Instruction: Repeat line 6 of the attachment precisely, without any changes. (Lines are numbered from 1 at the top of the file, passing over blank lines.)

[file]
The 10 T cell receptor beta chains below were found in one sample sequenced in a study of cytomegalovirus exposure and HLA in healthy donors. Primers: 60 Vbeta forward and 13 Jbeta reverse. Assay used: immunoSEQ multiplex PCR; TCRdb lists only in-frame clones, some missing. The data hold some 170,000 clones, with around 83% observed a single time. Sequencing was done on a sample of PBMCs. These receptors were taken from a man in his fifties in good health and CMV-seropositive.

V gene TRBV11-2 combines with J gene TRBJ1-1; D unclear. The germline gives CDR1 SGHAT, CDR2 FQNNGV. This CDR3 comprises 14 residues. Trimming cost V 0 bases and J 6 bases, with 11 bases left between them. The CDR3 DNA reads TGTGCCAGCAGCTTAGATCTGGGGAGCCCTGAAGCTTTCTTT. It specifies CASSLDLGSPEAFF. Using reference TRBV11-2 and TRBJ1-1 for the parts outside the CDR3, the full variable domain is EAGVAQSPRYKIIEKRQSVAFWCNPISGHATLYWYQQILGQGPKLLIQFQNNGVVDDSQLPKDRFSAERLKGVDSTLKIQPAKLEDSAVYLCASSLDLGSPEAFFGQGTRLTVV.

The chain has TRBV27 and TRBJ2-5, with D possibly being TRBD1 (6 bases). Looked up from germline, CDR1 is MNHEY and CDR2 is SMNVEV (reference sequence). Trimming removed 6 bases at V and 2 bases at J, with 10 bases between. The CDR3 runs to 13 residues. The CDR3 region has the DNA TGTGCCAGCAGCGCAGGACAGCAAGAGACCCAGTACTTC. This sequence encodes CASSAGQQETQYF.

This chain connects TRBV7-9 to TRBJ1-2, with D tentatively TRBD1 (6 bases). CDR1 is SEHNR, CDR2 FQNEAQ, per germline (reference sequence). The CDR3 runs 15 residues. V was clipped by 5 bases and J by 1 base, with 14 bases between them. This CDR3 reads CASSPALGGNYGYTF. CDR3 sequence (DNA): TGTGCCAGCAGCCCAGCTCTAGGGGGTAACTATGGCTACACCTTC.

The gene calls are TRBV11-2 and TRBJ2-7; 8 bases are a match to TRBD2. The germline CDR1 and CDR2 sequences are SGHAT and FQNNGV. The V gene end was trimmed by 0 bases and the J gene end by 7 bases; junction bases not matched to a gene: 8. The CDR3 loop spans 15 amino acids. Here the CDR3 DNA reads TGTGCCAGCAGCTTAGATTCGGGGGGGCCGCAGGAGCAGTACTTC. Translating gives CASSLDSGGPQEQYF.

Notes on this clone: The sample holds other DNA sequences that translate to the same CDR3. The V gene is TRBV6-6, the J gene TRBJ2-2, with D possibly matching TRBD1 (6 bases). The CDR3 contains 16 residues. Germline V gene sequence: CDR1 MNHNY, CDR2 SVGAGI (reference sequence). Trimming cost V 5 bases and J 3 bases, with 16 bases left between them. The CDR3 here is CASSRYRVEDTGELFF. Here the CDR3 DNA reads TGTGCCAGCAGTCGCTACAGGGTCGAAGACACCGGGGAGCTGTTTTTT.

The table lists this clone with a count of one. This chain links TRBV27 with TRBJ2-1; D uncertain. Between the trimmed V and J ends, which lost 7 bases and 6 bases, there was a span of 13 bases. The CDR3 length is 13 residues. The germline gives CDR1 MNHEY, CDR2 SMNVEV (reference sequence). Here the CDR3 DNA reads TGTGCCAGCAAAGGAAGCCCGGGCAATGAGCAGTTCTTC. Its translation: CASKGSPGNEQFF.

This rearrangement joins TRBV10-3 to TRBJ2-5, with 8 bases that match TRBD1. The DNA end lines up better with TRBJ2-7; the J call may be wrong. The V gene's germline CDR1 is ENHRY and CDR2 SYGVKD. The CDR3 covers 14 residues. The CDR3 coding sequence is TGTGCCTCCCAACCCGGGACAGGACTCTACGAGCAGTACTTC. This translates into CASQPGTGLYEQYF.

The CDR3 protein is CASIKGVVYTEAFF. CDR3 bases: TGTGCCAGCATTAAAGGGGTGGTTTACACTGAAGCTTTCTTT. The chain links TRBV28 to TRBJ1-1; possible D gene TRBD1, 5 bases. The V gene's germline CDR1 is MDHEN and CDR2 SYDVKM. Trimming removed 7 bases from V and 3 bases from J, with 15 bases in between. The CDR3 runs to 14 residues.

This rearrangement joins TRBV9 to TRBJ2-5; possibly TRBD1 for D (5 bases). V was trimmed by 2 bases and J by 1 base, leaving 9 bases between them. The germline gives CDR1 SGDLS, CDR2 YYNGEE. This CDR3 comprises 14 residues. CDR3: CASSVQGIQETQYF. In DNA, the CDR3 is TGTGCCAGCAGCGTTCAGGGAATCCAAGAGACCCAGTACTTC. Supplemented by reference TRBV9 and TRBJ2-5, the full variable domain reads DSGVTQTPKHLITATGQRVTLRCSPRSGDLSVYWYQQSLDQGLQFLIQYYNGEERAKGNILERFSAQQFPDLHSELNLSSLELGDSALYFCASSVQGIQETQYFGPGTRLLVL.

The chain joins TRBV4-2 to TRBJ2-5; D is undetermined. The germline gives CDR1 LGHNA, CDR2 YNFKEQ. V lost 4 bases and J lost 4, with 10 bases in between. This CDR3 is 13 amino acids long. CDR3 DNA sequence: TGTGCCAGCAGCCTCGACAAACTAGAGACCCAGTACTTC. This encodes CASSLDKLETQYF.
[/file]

Notes on this clone: The sample holds other DNA sequences that translate to the same CDR3. The V gene is TRBV6-6, the J gene TRBJ2-2, with D possibly matching TRBD1 (6 bases). The CDR3 contains 16 residues. Germline V gene sequence: CDR1 MNHNY, CDR2 SVGAGI (reference sequence). Trimming cost V 5 bases and J 3 bases, with 16 bases left between them. The CDR3 here is CASSRYRVEDTGELFF. Here the CDR3 DNA reads TGTGCCAGCAGTCGCTACAGGGTCGAAGACACCGGGGAGCTGTTTTTT.